Or, joining cloth at an angle
When three seams converge you need time, patience, plenty of pins, a ruler and cutting mat with 45 degree markings, a pencil, and an unpicker (seam ripper). Or so I found this week when stitching mitred corners for the next border of the Bernina Round Robin challenge. It also struck me that a mitred corner and a Y-seam are the same thing and that it is easier to stitch these by hand.
Process photographs taken while tackling the mitre at the corner, with the finished result at bottom right. This was the fifth one I stitched — that’s how many tries it took before I manage to get an almost perfect corner.
As mentioned before, I am stitching two versions of the round robin challenge and use one of these for experimentation. This month it came in handy as I could practise sewing the mitres on the experimental piece. I found the trickiest thing was to insert the sewing machine needle at exactly the right pinpoint where the three seams meet. In the end, I found it easier to start sewing slightly away from the corner and then to turn the work around and stitch into the corner from the opposite direction. This was when I nearly resorted to stitching by hand! But, in the spirit of the Bernina challenge, I used my sewing machine. It helped that there was a pencil line to follow. Bernina’s instructions were, once again, clear and easy to follow. This is especially commendable given the complicated procedure for constructing a mitred corner.
The second part of the May challenge was to decorate the 5 inch border with raw edged applique (with umlaut). I decided to repeat the applique I had done on the central square and cut out flowers from the same Kaffee Fassett fabric, called Row Flowers. This time I added a “stalk” of plain fabric and used satin stitch (rather than the more decorative blanket stitch in the central square) to applique the shapes. As before, I used a lighter fusible web (called spider web) which comes without backing paper. This means that the fabric has to be between two teflon sheets when the sticky web is being ironed into place. I managed to avoid getting a sticky mess on the underside of the iron this time. To stablise the main fabric I backed it with iron-on stitch and tear. This makes the applique stitch work smoother and the paper comes unstuck and tears away easily from around the stitched applique sections.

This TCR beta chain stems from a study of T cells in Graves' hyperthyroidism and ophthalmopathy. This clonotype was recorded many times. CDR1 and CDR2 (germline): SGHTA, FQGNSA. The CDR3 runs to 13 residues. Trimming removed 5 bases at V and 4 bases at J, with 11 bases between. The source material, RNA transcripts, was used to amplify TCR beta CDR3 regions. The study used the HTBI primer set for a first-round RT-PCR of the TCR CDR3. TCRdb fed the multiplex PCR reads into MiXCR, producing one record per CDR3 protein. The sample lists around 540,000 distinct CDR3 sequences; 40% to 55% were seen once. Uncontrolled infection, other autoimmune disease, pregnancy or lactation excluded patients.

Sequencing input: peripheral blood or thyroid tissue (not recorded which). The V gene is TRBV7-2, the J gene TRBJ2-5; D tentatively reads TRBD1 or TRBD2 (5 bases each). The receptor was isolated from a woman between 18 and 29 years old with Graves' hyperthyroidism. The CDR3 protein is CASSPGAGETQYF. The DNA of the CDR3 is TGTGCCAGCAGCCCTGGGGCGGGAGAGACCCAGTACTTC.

The flowers with their stalks looked a bit like trees to me (ha!), and so I added avenues of them when appliqueing the main piece. Here it is:
To return to the likening of mitred corners and Y-seams — in both cases three seams converge at a point. A quilter, Sue Bax, once noted at a workshop that it is easier to stitch Y-seams by hand and she is right. One has more control over where the needle enters the cloth and, provided you have drawn accurate pencil lines along which to stitch, making a neat Y-seam is very easy to do.
May I take this opportunity to show you the progress on my elongated hexagon piece (pattern and method by Yolande Bowman) to give an example of hand-stitched Y-seams. The photograph of a section of the reverse side of the piece gives an idea of how it is done. (This is a bit like showing one’s Y-fronts in public.)
May I also share with you my delight in the word convergence. As usual I looked it up and found that it has its roots in the Latin for “incline together”. One of the definitions of the verb converge is: “Tend to meet at a point; approach nearer together as if to meet or join (on a point)” (OED). I think it is the perfect description for the process and challenge of constructing mitred corners and Y-seams.
When I complained to The Woodworker that I was having difficulty with my mitred corners, he said that at least I wasn’t working in 3D, as happens when making mitred corners for wooden objects.